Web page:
Surprises found in hunt for environmental links to breast cancer
By Kerry Sheridan, AFPWASHINGTON -- A decade-long research effort to uncover the environmental causes of breast cancer by studying both lab animals and a group of healthy U.S. girls has turned up some surprises, scientists say.
November 12, 2013, 12:10 am TWN
At the center of the investigation are 1,200 school girls who do not have breast cancer, but who have already given scientists important new clues about the possible origins of the disease.
Some risk factors are well understood, including early puberty, later age of childbearing, late onset of menopause, estrogen replacement therapy, drinking alcohol and exposure to radiation.
Advances have also been made in identifying risky gene mutations, but these cases make up a small minority.
“Most of breast cancer, particularly in younger women, does not come from family histories,” said Leslie Reinlib, a program director at the National Institute of Environmental Health Sciences.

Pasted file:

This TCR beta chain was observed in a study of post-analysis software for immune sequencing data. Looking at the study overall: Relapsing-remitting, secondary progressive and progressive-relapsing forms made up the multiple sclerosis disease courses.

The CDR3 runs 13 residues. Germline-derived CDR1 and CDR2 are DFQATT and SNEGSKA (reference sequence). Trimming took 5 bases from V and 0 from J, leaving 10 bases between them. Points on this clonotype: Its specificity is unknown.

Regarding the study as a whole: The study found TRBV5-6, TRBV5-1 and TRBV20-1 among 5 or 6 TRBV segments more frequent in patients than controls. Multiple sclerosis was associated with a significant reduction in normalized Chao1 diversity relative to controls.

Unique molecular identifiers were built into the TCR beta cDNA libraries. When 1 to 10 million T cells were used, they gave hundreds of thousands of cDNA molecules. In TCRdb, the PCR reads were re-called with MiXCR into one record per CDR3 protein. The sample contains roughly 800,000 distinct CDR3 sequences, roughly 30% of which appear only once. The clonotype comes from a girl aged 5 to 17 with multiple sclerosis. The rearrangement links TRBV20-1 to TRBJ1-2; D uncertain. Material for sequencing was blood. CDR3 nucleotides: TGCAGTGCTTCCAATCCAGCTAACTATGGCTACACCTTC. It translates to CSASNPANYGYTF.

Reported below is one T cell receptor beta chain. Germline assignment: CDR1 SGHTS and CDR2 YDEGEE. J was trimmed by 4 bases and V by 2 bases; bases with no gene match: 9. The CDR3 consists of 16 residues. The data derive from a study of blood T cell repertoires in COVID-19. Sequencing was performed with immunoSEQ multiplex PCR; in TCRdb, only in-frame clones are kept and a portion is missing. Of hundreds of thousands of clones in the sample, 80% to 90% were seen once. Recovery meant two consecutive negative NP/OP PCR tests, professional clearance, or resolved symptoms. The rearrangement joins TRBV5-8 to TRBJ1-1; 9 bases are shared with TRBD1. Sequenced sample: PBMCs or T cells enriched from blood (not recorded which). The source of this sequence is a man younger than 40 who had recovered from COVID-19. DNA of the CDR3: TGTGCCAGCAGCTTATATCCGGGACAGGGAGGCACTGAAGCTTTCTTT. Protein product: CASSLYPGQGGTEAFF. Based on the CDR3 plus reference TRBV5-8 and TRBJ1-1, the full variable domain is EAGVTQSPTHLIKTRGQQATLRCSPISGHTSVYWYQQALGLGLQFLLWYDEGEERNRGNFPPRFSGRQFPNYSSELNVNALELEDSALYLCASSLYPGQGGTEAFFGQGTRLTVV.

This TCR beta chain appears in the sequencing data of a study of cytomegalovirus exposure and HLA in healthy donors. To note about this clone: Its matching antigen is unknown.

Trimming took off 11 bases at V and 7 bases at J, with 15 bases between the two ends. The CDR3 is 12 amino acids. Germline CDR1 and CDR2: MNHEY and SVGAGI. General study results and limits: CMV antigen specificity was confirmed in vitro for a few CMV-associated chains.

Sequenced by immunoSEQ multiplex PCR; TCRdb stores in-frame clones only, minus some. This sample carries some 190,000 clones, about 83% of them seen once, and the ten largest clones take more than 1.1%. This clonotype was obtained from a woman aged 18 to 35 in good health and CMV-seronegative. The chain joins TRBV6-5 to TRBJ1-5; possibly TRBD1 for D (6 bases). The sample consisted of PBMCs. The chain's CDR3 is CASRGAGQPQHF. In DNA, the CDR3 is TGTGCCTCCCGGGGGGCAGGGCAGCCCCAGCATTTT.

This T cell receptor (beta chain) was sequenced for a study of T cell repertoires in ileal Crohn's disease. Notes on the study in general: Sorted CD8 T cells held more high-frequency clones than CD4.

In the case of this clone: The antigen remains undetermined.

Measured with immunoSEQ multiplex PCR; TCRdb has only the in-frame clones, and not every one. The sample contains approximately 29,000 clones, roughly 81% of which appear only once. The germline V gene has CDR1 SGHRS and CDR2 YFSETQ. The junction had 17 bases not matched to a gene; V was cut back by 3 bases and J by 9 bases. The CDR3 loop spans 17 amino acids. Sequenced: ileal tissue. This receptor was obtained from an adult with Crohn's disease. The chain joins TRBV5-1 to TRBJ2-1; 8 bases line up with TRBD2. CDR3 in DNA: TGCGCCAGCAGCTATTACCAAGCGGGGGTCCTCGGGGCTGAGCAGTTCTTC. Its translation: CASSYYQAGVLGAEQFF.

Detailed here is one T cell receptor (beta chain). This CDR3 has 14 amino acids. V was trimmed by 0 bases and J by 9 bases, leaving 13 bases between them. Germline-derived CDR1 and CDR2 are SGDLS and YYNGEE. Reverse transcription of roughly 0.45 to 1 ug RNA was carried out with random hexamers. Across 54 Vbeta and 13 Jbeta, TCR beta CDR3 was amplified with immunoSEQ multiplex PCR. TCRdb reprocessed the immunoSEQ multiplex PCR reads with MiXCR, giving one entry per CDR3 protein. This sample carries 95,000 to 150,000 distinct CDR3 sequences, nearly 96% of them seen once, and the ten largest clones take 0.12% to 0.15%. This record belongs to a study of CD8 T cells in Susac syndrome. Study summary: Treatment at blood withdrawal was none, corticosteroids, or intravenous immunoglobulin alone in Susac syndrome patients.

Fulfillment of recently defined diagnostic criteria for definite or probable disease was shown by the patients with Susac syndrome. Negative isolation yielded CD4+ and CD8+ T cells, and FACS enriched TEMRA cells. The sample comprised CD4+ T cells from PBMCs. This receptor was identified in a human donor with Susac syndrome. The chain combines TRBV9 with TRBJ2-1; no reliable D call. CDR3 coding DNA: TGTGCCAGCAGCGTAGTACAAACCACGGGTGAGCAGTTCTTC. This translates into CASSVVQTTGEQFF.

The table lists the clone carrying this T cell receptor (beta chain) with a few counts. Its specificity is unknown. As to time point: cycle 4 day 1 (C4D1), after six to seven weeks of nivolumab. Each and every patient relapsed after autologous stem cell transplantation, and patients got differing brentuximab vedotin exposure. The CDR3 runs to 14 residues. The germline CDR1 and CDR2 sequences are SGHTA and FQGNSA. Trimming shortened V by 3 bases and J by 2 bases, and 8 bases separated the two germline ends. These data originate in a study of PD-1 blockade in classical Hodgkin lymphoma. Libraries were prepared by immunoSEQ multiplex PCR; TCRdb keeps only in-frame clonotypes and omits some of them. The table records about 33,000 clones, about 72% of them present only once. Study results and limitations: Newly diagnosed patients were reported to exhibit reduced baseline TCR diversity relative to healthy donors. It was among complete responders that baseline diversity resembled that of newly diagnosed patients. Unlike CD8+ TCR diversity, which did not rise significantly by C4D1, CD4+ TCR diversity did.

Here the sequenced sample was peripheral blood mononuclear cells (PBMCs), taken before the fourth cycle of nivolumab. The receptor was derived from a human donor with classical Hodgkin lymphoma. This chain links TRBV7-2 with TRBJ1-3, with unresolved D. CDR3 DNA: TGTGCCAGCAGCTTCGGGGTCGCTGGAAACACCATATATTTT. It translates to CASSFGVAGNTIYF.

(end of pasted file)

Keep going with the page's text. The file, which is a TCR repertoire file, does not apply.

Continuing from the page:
“We have still got 80 percent that has got to be environmental,” said Reinlib, who is part of the Breast Cancer and the Environment Research Program (BCERP) program that has received some US$70 million in funds from the U.S. government since 2003.
Some of its researchers track what is happening in the human population, while others study how carcinogens, pollutants and diet affect the development of the mammary glands and breast tumors in lab mice.
The program's primary focus is on puberty because its early onset “is probably one of the best predictors of breast cancer in women,” Reinlib said.
Puberty is a time of rapid growth of the breast tissue. Research on survivors of the Hiroshima atomic bombings in Japan has shown that those exposed in puberty had a higher likelihood of developing breast cancer in adulthood.
The 1,200 U.S. girls enrolled in the study at sites in New York City, northern California and the greater Cincinnati, Ohio, area beginning in 2004, when they were between the ages of six and eight.
The aim was to measure the girls' chemical exposures through blood and urine tests, and to learn how environmental exposures affected the onset of puberty and perhaps breast cancer risk later in life.
Researchers quickly discovered that their effort to reach girls before puberty had not been entirely successful.
“By age eight, 40 percent were already in puberty,” said Reinlib. “That was a surprising bit of information.”
Further research has shown that the girls appear to be entering puberty six to eight months earlier than their peers did in the 1990s.
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